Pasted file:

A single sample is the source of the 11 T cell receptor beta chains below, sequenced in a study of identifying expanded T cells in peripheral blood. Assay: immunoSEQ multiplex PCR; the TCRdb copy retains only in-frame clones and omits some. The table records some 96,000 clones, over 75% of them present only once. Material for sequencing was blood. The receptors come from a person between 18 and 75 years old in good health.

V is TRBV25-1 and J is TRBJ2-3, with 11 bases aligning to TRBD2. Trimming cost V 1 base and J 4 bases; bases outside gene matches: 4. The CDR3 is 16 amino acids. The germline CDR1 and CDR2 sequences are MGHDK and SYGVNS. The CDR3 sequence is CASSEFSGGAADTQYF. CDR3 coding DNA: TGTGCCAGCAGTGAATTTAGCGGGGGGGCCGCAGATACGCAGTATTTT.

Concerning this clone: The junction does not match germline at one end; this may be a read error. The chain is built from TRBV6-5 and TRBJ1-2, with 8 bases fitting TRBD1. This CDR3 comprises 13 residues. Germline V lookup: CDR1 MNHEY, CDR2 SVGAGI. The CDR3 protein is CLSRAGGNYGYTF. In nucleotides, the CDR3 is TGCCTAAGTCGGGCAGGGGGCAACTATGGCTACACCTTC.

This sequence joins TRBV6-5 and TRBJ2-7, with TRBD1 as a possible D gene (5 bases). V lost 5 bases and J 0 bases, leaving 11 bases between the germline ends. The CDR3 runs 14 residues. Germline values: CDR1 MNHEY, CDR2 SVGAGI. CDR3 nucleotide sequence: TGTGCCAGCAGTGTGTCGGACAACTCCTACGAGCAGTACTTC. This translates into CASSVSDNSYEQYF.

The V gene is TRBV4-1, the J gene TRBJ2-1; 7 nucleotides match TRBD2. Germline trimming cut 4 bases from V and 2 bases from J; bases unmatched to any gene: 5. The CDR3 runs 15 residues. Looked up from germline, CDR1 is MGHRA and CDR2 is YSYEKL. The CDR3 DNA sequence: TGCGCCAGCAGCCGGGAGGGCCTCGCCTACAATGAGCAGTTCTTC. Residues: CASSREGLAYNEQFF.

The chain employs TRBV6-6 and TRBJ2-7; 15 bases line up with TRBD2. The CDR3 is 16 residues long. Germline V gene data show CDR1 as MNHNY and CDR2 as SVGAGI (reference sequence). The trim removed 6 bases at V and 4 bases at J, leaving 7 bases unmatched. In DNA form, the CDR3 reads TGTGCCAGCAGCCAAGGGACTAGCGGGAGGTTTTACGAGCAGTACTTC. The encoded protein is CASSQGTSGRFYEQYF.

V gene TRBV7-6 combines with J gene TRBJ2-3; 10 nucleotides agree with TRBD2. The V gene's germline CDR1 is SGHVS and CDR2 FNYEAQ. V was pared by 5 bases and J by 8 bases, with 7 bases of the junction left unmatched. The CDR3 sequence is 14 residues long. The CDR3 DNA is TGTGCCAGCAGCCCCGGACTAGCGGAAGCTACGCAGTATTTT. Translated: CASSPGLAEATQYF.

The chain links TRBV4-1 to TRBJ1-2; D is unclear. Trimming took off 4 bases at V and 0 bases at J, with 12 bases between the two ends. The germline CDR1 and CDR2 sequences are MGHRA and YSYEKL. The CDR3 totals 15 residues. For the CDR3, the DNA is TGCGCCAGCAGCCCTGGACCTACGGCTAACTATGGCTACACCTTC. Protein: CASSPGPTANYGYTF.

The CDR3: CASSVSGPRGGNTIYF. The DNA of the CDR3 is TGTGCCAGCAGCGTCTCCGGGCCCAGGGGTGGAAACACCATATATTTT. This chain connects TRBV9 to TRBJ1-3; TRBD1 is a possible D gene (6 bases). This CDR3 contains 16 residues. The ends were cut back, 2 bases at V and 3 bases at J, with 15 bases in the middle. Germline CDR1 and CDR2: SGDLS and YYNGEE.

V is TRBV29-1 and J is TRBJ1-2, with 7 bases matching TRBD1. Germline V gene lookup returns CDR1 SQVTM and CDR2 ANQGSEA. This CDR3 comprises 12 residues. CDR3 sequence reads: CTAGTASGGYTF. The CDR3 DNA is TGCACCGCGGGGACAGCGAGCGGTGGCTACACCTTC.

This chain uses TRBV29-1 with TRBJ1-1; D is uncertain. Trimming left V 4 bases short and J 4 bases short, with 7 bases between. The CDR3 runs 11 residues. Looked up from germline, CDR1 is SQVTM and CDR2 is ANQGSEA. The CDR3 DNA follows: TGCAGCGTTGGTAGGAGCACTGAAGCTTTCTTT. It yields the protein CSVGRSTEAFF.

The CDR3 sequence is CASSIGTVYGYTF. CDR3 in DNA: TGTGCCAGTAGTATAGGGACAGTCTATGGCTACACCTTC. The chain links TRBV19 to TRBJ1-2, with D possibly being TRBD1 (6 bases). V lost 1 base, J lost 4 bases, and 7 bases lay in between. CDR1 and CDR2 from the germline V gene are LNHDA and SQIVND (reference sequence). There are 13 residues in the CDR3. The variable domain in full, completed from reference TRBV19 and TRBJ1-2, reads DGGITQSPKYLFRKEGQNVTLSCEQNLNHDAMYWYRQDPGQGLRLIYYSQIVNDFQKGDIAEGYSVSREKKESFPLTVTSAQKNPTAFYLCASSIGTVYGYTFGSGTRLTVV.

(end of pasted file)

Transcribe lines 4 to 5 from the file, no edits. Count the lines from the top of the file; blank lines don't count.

This sequence joins TRBV6-5 and TRBJ2-7, with TRBD1 as a possible D gene (5 bases). V lost 5 bases and J 0 bases, leaving 11 bases between the germline ends. The CDR3 runs 14 residues. Germline values: CDR1 MNHEY, CDR2 SVGAGI. CDR3 nucleotide sequence: TGTGCCAGCAGTGTGTCGGACAACTCCTACGAGCAGTACTTC. This translates into CASSVSDNSYEQYF.

The V gene is TRBV4-1, the J gene TRBJ2-1; 7 nucleotides match TRBD2. Germline trimming cut 4 bases from V and 2 bases from J; bases unmatched to any gene: 5. The CDR3 runs 15 residues. Looked up from germline, CDR1 is MGHRA and CDR2 is YSYEKL. The CDR3 DNA sequence: TGCGCCAGCAGCCGGGAGGGCCTCGCCTACAATGAGCAGTTCTTC. Residues: CASSREGLAYNEQFF.